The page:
"Nice oak frame", now there's an oxymoron. [Insert personal prejudice icon here.] Show them the oak frame, then show them something nicer. Explain how your choice complements the art while the oak frame just sits there looking grainy.

You're interested in their artwork, even if it's awful. You want to make it look the best you possibly can.

No one is ever going to walk into your shop and tell you they want a silk mat with a gold leaf frame and matching fillet. Most people don't know these things exist. They won't know it unless you show them.

In the end, if they still want to frame the piece as cheaply as possible, you have to let them. But at least you've given them options.

Early on in my business I made the decision to make rag mats and CC glass my standards... I spent alot of time and energy explaining the benifits to every customer -- I realized that the customer comes to me because they are relying on the fact that I will do the best work possible using the best materials and that my explaining was unecessary beyond the occasional "acid free" and "UV filtering" comment for price balkers.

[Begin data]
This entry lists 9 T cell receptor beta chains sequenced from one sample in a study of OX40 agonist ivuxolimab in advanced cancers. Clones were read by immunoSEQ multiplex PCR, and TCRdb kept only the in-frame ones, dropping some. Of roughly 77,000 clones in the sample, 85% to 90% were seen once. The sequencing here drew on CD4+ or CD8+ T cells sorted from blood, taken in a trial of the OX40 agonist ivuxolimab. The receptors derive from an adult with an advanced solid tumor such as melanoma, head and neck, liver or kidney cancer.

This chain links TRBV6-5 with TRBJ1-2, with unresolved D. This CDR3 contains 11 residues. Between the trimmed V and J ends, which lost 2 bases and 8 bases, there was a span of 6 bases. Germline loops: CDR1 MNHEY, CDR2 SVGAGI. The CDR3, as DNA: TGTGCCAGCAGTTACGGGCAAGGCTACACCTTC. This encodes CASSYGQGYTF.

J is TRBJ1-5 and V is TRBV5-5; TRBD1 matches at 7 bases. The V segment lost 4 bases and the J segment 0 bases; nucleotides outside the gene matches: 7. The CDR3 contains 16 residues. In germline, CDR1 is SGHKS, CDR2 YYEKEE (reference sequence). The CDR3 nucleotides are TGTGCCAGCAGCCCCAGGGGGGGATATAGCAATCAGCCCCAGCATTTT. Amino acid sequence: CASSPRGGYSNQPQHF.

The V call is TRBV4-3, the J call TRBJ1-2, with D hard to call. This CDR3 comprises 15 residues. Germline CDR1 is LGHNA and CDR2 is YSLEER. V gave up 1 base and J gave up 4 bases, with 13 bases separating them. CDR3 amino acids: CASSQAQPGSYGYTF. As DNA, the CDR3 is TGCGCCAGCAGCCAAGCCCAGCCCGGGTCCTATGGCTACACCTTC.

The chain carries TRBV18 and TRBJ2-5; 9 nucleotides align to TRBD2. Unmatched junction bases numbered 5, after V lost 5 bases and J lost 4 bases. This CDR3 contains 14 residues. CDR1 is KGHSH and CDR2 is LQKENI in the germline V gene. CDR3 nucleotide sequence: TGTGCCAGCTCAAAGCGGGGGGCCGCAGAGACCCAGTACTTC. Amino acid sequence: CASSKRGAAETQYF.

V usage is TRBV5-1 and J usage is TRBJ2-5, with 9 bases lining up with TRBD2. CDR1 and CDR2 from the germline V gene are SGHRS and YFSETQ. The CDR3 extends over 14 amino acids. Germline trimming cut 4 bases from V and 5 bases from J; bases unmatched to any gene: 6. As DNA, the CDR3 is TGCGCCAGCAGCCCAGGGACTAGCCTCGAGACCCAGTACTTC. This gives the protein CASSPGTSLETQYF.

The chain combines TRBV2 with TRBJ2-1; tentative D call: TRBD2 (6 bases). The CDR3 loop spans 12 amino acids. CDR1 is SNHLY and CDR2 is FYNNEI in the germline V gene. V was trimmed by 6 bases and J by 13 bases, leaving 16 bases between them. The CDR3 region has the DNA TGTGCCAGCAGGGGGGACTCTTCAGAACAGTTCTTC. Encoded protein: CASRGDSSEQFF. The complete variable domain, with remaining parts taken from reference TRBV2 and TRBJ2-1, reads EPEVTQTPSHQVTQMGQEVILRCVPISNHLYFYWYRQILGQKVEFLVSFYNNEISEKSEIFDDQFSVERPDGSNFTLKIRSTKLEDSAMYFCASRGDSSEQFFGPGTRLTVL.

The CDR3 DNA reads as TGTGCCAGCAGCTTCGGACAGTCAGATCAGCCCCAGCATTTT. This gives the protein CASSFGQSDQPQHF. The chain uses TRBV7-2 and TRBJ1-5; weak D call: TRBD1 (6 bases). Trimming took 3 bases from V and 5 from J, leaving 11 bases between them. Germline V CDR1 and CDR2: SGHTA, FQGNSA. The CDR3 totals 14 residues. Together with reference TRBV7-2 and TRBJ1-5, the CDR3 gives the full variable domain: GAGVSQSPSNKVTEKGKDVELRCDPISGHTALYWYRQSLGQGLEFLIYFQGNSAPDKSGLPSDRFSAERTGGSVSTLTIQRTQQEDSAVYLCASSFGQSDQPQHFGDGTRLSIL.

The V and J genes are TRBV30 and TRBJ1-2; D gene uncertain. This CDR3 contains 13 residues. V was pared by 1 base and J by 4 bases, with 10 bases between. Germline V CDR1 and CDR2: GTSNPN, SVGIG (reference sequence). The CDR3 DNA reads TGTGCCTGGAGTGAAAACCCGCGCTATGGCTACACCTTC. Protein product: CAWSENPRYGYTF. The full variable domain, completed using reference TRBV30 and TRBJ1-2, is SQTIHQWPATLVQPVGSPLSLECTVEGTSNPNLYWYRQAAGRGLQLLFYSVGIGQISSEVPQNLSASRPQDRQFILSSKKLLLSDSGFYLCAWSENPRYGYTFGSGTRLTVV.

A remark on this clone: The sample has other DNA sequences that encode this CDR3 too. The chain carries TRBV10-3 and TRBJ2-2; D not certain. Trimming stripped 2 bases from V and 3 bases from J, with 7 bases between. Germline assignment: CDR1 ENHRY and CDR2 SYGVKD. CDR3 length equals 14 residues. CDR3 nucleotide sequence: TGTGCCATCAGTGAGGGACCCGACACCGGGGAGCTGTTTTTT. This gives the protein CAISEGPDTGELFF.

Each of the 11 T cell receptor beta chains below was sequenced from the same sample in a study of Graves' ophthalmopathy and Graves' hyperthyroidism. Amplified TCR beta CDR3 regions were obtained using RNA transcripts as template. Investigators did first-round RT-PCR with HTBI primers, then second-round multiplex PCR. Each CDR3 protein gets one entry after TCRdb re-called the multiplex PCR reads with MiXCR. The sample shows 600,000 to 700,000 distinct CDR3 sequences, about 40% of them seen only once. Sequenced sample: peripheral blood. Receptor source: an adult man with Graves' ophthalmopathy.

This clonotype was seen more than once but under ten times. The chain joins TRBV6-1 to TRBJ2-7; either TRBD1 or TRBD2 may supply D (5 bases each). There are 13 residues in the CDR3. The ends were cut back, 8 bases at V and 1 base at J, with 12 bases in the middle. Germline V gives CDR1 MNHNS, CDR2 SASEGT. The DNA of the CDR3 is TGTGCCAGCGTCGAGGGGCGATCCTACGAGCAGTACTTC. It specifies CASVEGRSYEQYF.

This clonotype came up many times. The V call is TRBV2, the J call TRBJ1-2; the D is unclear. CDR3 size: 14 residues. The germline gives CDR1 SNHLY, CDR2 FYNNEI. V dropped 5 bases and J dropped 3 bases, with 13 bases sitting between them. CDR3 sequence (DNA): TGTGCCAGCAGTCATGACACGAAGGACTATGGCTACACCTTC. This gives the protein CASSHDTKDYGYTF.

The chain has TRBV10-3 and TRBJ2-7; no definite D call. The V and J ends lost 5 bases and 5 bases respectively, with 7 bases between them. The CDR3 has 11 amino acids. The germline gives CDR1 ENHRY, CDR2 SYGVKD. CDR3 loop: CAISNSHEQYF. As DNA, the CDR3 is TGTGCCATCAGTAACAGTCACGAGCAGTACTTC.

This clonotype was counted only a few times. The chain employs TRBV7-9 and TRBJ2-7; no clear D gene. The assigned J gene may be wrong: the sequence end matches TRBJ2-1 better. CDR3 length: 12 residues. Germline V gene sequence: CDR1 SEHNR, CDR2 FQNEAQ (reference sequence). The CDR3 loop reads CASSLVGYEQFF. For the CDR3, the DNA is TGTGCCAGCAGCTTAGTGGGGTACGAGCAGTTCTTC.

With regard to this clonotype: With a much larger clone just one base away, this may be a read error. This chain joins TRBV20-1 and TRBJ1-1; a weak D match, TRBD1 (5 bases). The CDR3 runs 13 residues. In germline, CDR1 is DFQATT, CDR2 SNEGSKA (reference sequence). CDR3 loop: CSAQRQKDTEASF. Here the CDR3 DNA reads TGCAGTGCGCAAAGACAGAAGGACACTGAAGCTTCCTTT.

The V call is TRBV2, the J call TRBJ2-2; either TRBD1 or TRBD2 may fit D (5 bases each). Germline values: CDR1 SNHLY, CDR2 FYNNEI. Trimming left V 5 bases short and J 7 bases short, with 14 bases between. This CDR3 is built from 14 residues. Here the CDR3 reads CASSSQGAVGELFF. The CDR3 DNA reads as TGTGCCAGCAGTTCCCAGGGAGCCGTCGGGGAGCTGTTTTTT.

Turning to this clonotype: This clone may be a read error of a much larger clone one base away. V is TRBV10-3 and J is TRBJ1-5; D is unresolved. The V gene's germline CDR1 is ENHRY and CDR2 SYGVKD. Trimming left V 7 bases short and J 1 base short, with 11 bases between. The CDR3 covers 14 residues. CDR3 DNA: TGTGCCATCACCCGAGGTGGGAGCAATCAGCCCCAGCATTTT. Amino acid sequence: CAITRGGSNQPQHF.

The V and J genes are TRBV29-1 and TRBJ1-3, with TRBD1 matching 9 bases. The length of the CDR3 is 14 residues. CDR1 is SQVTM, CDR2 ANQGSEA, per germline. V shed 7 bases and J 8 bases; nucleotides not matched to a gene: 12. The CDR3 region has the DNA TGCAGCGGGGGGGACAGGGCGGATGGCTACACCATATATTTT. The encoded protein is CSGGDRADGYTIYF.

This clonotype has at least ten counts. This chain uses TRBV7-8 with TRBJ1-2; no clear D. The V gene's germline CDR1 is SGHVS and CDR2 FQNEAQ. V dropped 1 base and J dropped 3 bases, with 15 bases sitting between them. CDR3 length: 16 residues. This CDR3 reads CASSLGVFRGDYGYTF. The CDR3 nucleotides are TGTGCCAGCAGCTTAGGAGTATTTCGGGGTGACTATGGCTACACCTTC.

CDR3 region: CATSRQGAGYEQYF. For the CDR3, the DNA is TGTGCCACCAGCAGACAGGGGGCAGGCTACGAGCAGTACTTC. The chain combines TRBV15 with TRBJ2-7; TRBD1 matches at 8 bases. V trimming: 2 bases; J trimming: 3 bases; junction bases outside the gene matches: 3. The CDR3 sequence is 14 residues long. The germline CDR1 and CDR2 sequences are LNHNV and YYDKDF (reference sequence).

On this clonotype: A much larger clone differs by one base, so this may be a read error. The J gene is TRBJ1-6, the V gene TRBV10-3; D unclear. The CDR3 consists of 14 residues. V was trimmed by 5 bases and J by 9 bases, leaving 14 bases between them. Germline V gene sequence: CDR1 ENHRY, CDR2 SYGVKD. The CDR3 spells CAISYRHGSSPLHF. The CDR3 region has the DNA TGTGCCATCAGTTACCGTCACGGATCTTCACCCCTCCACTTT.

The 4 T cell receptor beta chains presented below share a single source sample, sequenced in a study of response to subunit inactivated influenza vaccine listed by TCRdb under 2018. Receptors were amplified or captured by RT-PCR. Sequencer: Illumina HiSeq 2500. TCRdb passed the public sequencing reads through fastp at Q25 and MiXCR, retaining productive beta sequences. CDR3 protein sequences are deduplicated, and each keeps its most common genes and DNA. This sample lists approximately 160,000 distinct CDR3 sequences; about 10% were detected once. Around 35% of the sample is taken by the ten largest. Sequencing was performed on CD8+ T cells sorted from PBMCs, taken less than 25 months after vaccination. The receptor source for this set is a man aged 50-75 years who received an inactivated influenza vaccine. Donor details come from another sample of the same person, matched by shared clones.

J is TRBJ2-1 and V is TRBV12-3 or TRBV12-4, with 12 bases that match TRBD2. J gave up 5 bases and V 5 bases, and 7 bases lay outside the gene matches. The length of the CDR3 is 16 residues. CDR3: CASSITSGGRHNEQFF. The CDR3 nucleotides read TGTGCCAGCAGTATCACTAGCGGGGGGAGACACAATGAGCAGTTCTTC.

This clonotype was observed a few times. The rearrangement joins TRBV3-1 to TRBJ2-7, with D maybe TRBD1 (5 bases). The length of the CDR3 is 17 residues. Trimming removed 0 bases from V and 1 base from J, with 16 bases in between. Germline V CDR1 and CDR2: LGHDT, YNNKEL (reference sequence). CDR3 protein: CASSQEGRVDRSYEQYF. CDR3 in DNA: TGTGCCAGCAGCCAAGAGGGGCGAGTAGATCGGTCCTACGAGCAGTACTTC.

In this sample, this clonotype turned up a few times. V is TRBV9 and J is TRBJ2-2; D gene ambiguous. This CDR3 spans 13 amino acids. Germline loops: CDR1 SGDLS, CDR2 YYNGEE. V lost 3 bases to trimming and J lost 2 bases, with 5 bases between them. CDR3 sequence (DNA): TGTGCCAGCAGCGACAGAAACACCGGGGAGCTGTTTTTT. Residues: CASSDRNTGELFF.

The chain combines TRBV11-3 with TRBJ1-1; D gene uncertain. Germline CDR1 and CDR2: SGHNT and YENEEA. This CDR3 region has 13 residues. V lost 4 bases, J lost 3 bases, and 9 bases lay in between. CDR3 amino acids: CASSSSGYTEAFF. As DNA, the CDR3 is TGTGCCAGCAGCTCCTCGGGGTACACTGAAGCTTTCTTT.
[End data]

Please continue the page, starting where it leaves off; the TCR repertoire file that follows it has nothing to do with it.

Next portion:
You can't please everybody all the time but you can certianly forge a reputation for quality and craftmanship that WILL matter to people who care about such things.

Bear in mind though, most customers decide to buy because of 1) a personal rapport with you and 2) the quality of the design... the type of materials you choose to use is usually up to you if you fufill 1 & 2.

I say, "Let med design this as if it were mine" do a smashing design and then when they hyperventilate I show them the 'old oaken' look. Or we talk quality readymades. There are less expensive alternatives, but I have yet to have a customer say "can you make this more lovely and expensive?" They don't know that they dont know, until we show them.